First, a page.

If enough people repeat a lie enough times, then the lie becomes part of the culture. When the lie is transmitted through the generations, it becomes tradition.
Traditions are the third reason why a person does not commit to veganism. They are not innate, nor natural, but we learn them from our family and our society. Many of them are not harmful (at least not directly), like policemen’s uniforms, gift exchange on Christmas, or folk art, while others perpetuate archaic immoral behaviours, such as early marriage or female genital mutilations. Being part of a tradition or a culture is often used to justify these transgressions, but it doesn’t make them any less harmful for the victims. Fortunately, our society condemns the examples I gave.
But we still need to open our eyes on many others. Bullfighting, foie gras on Christmas, dog meat festivals in parts of Asia, European hunting traditions, wearing fur … All traditions involving someone’s pain that we were taught to ignore. As children, our instinct was to protect animals and play with them, but our feelings of love towards them were suppressed in favor of capitalism. Not that all children’s acts based on instincts are necessarily good ideas.
This is why I strongly suggest questioning the origins of what we know as true, our habits and traditions, especially if they are destructive. I recently wrote an article on reality* suggesting three sources : our tendency to conform to the group, our research of a social consensus, and the projection of our desires and our perceptions of reality on reality itself.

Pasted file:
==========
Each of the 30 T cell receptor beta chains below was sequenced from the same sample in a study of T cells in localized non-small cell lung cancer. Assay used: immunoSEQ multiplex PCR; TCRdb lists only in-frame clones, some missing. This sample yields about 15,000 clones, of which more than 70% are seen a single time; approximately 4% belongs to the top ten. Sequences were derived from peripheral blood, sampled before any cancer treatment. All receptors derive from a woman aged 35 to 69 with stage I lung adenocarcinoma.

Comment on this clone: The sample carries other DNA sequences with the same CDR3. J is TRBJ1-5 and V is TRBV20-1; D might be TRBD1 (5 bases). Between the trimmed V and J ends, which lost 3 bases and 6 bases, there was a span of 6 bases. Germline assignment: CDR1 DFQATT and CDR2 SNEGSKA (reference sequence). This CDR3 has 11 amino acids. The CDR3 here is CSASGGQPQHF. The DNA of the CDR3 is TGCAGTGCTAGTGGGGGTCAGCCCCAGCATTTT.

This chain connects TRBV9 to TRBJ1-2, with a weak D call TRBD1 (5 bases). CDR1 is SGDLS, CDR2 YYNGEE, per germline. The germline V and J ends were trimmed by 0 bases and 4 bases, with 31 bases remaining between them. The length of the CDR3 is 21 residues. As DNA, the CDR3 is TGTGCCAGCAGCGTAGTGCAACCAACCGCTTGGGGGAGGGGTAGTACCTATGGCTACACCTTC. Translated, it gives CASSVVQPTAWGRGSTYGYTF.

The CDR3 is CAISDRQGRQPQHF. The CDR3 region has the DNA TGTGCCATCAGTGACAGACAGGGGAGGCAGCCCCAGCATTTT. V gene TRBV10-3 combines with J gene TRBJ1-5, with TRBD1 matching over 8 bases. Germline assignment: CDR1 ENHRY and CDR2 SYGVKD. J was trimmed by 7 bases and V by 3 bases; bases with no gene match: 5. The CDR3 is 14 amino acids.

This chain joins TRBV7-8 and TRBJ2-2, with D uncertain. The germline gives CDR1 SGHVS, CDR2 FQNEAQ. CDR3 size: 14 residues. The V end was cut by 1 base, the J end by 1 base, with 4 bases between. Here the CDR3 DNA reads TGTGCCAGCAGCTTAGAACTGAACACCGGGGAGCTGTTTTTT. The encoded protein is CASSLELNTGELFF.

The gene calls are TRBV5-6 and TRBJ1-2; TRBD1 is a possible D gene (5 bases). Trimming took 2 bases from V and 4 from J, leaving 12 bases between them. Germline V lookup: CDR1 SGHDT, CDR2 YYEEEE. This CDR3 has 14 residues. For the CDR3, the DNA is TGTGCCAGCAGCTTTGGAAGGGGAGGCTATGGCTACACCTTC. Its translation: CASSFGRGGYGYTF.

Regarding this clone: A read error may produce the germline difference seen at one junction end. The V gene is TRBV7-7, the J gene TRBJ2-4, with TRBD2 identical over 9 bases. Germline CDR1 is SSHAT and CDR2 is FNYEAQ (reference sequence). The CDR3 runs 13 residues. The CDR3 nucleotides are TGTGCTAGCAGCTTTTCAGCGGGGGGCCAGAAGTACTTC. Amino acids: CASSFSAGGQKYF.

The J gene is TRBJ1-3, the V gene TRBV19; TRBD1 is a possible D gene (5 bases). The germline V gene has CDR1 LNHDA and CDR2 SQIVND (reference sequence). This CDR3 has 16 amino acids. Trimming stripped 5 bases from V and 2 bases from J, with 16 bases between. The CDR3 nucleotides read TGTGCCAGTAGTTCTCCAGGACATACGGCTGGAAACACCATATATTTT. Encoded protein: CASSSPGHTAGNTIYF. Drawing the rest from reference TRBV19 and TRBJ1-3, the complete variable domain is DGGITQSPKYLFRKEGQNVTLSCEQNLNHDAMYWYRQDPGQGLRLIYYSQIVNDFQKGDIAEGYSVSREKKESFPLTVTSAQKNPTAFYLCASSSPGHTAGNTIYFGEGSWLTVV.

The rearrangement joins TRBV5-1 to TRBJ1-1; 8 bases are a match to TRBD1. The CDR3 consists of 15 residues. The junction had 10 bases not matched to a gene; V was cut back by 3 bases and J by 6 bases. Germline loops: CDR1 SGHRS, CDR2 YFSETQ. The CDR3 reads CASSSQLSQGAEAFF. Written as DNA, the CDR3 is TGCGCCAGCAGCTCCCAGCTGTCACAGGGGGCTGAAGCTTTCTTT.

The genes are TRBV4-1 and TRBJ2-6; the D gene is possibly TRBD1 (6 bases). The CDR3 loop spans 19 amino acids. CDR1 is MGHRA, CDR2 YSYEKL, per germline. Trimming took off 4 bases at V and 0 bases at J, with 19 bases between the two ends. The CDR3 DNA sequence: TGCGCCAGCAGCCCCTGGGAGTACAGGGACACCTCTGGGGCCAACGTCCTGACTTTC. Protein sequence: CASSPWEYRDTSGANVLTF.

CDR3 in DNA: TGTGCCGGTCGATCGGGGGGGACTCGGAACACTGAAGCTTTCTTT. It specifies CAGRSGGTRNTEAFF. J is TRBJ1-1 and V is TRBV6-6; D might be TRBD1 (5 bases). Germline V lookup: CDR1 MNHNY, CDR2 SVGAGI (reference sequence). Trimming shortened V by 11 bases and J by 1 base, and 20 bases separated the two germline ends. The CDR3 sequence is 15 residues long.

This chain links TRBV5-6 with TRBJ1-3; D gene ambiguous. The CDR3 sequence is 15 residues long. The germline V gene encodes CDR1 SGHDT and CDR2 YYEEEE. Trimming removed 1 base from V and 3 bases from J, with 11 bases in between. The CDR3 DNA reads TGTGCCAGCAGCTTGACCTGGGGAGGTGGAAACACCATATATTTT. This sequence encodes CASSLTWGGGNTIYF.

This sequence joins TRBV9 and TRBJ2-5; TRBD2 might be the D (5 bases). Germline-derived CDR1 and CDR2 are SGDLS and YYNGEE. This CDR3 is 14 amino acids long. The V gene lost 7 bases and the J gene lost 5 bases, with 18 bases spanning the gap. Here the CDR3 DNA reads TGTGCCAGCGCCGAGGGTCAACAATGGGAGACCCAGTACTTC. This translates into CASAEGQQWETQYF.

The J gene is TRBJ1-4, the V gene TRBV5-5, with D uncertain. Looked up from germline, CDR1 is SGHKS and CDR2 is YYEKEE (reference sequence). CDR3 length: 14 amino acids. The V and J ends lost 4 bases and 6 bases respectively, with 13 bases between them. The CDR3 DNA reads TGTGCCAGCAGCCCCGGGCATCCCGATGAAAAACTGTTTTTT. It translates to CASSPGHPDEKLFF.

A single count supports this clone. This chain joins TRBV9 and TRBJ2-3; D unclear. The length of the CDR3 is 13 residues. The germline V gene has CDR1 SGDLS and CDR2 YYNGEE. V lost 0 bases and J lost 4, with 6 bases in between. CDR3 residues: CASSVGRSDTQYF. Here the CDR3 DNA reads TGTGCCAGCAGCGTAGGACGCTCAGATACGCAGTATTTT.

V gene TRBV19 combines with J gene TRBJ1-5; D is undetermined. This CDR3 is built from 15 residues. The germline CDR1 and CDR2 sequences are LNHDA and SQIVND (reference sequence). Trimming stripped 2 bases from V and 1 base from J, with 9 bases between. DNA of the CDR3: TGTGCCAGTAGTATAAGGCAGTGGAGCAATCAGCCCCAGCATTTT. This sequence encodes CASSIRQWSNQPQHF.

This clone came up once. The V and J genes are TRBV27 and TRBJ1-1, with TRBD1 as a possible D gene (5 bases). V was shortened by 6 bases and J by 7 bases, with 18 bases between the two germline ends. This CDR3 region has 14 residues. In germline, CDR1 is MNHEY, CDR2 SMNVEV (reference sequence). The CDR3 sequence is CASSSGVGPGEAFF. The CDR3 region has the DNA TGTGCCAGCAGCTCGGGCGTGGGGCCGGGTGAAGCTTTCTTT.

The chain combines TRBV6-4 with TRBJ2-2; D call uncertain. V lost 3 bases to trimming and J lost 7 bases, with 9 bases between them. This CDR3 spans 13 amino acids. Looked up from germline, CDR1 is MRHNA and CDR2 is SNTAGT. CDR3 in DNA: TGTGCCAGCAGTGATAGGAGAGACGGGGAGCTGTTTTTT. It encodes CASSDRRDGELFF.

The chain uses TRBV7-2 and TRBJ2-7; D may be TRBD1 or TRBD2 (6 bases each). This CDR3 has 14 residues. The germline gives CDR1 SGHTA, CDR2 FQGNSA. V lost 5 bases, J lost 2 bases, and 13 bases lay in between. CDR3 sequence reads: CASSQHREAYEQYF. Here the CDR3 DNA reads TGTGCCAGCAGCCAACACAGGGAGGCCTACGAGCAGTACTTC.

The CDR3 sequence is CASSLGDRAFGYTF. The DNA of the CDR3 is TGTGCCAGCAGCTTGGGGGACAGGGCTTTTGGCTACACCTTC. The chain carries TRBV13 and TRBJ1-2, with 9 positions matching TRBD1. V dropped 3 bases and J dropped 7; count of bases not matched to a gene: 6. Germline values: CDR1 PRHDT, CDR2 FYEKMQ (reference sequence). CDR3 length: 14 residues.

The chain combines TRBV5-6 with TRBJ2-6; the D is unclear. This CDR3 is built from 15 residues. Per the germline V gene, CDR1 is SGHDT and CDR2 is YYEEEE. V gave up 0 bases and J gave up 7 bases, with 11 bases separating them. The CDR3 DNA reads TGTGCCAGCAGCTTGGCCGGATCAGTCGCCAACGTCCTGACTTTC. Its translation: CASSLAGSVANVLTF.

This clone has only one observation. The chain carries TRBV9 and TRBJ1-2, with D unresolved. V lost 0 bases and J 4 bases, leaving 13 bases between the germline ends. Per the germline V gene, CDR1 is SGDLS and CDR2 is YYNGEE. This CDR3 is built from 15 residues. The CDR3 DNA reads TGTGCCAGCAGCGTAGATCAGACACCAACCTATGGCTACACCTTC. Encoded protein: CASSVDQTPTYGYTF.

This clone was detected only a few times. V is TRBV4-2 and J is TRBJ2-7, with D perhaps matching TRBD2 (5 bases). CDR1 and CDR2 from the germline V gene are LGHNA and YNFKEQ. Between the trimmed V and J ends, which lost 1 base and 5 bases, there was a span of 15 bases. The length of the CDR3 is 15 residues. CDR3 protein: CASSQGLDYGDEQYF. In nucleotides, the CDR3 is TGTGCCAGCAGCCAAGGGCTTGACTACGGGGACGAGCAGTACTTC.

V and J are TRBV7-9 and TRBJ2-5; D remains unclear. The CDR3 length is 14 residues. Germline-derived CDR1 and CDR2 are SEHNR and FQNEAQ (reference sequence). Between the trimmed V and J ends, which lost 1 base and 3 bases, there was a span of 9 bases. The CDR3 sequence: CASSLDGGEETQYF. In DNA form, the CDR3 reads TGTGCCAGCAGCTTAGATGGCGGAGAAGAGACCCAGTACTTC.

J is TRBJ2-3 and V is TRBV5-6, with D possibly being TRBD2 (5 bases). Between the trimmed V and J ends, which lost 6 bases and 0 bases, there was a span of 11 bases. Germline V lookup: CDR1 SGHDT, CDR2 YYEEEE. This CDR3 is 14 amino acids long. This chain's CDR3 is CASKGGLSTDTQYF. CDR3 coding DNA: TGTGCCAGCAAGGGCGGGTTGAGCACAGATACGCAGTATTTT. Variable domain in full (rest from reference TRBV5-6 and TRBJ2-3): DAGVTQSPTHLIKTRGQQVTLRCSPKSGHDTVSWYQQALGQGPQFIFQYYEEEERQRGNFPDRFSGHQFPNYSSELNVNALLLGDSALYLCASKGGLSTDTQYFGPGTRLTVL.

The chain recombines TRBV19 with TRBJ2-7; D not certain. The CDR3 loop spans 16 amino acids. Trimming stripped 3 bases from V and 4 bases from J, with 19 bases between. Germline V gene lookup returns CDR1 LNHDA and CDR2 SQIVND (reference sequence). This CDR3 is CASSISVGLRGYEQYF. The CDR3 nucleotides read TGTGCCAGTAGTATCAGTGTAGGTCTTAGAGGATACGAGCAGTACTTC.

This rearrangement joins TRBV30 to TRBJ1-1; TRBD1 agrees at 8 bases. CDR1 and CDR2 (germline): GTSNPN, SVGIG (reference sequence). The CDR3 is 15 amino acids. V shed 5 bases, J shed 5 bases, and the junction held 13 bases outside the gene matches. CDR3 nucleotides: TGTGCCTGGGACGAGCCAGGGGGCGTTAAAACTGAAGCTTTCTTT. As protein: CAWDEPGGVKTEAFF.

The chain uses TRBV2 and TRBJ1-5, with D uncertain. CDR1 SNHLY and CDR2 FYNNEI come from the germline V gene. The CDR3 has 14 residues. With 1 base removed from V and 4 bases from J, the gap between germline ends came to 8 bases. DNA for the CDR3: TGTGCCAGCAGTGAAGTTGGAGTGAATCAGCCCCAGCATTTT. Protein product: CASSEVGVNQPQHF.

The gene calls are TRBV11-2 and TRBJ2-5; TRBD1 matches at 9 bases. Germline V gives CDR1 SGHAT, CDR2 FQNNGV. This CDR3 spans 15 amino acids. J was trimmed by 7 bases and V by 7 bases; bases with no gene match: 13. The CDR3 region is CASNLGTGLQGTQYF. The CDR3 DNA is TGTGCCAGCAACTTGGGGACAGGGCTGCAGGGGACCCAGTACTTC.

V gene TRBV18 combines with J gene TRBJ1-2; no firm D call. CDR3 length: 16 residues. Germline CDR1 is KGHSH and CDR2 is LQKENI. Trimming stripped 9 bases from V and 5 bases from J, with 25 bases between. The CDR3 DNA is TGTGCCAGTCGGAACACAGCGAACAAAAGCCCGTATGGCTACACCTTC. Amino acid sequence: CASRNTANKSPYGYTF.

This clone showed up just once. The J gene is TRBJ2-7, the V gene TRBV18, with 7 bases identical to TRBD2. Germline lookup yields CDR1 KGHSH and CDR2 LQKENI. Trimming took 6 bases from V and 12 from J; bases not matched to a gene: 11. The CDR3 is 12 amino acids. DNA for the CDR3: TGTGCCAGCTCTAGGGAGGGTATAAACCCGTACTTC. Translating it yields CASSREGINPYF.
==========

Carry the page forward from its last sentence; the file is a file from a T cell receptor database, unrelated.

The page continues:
Reflecting on culture and traditions shapes our critical thinking, open-mindedness, empathy, and is an important step for the evolution of Humanity.
You can click on “Continue reading” if you are interested in my short response to tradition being used as an excuse, and why it is irrelevant.
Tied in closely with tradition is the following statement :
“Our ancestors have always eaten animals and this is how we evolved.”
People do not base their actions on the ones of their ancestors, especially not the primitive ones. There is a huge gap in the context, the lifestyle, and the ethics between primitive humans and us (our technology, housing, languages, hygiene rules, laws …). Note : are we talking about Homo sapiens, or before that ? Did they even have ethics, really ? Isn’t it something that came up later in the evolution ? Yes, eating animals helped us to survive through times of food scarcity, but in contemporary society, it is definitely not necessary.
Concerning our closer ancestors, the fact that something has been done for a long period of time is irrelevant. According to this belief, we should still have slavery for example. Our modern day morality is not and should not be dictated by our ancestors.
Here are the links to the 2 previous reasons that I covered recently :